The need to provide for boundary adjustments in a registered title land system by Malcolm M Park* Graduate student Department of Geomatics, The University of Melbourne and Ian P Williamson Professor of Surveying and Land Information Department of Geomatics, The University of Melbourne email@example.com Abstract The practicalities of a modern land administration system require some means of boundary adjustment (or repair). Of the possible mechanisms it is concluded that an alternative to adverse possession, statutory encroachment, is preferable to part parcel adverse possession.
In the last decade a number of jurisdictions have abandoned the application of adverse possession to their registered land title systems: Malaysia and Singapore in the early 1990s and Hong Kong is at present considering legislation to do so (the 2003 Title Registration Bill). By doing away with adverse possession these jurisdictions are giving up a valuable tool suitable for providing for adjustments in the location of land parcel boundaries. This is because part parcel adverse possession is widely utilized to provide for boundary location adjustment or repair. Additionally, Tasmania (2001) and England (2002) have legislated to severely restrict adverse possession so as to render part parcel adverse possession impracticable and thus unavailable in all but the most unusual circumstances. This has occurred despite Tasmanian and English recognition of the value of boundary adjustment and the role played by part parcel adverse possession in facilitating boundary adjustment. Given the moves away from adverse possession, this paper considers the need for boundary adjustment and suggests that adverse possession is not inimical to registered title, and further, statutory encroachment is a feasible alternative to part parcel adverse possession. Experience throughout a number of jurisdictions utilizing registered land title indicates the need for some mechanism wherein small adjustments in the location of the boundary should be permitted. Pursuant to the law of real property inherited by the common law jurisdictions from England this has been mostly provided for by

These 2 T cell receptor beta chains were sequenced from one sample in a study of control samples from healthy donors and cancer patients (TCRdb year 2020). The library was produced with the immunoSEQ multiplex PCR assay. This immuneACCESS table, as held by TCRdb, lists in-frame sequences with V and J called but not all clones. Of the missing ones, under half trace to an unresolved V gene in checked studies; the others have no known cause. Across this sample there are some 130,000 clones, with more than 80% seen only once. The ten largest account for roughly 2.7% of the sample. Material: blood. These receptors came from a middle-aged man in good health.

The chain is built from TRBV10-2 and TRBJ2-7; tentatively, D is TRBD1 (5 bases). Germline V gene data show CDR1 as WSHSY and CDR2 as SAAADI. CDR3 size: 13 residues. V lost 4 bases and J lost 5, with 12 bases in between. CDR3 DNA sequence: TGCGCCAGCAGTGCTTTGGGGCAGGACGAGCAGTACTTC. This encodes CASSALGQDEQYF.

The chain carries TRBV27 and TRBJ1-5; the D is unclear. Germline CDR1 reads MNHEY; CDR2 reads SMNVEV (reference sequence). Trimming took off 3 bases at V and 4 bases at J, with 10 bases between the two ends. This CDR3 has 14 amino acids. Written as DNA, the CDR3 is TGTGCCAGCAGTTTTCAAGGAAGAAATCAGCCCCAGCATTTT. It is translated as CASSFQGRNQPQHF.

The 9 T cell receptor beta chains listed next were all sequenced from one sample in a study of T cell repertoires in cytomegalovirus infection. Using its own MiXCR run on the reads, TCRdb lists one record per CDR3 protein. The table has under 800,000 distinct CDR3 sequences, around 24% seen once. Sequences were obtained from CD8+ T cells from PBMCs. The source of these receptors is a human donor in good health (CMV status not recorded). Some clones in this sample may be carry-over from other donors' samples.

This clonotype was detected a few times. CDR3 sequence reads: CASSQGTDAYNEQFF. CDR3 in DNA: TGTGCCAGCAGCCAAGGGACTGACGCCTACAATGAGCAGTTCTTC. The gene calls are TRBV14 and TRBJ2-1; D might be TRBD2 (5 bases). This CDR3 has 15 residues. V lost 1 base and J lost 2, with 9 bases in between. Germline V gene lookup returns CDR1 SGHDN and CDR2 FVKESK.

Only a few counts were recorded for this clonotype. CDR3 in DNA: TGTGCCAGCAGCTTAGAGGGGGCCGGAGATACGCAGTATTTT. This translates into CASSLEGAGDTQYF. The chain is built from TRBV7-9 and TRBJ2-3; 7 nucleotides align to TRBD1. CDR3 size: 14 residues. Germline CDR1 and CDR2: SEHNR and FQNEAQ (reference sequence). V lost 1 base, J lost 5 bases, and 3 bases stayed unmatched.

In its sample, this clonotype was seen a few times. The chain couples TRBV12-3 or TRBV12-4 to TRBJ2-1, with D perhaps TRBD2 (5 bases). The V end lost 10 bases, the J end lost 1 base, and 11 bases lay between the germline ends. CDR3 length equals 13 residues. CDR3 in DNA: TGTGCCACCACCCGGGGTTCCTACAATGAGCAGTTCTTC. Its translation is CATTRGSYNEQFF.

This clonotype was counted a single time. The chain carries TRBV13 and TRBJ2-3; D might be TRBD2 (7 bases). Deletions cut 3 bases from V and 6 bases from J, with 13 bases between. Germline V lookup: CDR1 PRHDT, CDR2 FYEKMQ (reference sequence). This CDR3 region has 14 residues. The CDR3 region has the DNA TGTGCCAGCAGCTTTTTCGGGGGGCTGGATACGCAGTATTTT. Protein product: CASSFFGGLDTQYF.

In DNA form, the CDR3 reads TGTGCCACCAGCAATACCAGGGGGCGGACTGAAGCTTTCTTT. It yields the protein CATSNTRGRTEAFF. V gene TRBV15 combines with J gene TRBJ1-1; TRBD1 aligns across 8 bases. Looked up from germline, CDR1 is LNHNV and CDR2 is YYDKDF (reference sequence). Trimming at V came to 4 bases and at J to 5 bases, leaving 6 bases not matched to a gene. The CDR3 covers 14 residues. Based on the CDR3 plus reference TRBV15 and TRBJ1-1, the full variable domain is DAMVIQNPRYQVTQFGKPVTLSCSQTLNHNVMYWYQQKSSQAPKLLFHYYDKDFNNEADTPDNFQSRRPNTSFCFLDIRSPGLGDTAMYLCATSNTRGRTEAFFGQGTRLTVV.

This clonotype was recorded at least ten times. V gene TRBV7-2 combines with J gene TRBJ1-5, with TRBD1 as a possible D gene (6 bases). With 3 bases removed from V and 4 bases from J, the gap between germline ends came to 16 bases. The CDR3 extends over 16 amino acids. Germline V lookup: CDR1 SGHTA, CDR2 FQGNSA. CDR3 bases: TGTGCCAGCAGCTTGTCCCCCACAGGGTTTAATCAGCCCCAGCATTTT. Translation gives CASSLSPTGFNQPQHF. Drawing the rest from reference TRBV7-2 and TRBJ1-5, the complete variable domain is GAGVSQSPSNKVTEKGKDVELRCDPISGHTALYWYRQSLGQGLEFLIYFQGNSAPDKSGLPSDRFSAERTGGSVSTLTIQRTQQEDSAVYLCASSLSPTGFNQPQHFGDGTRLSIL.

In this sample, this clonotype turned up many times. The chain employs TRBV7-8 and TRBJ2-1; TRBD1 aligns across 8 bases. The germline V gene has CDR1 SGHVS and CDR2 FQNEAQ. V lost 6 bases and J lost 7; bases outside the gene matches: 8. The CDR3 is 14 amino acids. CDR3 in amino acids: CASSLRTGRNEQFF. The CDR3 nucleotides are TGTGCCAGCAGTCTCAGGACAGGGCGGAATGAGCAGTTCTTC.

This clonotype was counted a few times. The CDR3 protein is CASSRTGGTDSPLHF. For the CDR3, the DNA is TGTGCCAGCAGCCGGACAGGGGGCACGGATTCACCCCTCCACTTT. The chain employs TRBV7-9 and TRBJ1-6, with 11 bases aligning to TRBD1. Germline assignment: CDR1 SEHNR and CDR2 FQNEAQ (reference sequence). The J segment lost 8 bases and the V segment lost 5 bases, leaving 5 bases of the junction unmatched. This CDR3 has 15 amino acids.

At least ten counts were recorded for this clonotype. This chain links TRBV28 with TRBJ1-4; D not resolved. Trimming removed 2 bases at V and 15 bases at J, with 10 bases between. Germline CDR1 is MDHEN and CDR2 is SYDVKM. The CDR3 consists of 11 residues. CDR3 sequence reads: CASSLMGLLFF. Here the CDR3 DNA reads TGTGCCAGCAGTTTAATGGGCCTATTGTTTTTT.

Malcolm Park has Masters degrees in both Science and Law and was a practicing barrister for a decade prior to undertaking his PhD studies in 1999-2003.
extending the principles of adverse possession to part only of a land parcel. An alternative means of providing for such adjustment is that of statutory encroachment wherein a specialized adjudicator is empowered with wide discretionary powers to resolve disputes involving small encroachments across a boundary into the adjoining lot. This paper suggests that those jurisdictions not allowing for such boundary repair procedures are deficient because they fail to address the issue of boundary location discrepancies and provide some simple mechanism for resolving the problems arising from such discrepancies. Thus, the Australian Capital Territory (in Australia), Singapore and Malaysia and possibly Hong Kong, and more recently, Tasmania and England, are such jurisdictions.
The need for a repair mechanism
2.1 The extent of the issue Differences between true (de jure) and occupational (de facto) boundaries are well recognised in the literature (Dale 1976, 22–23; Dale and McLaughlin 1999, 51). Similarly the prevalence of such discrepancies is also well recognised (Simpson 1976, 141–142; Dale 1976, 22–23; Wallace 1994). Dowson and Sheppard (1952, 81) estimated that five per cent of land parcels can be expected to change materially in outline, shape, and area annually. These changes do not give rise to the compensation provisions of the registered land title schemes as the assurance funds do not compensate for the loss of a land parcel through adverse possession even where the loss is occasioned by reliance upon the register. Further, the assurance fund does not “guarantee” against shortfalls in the actual...
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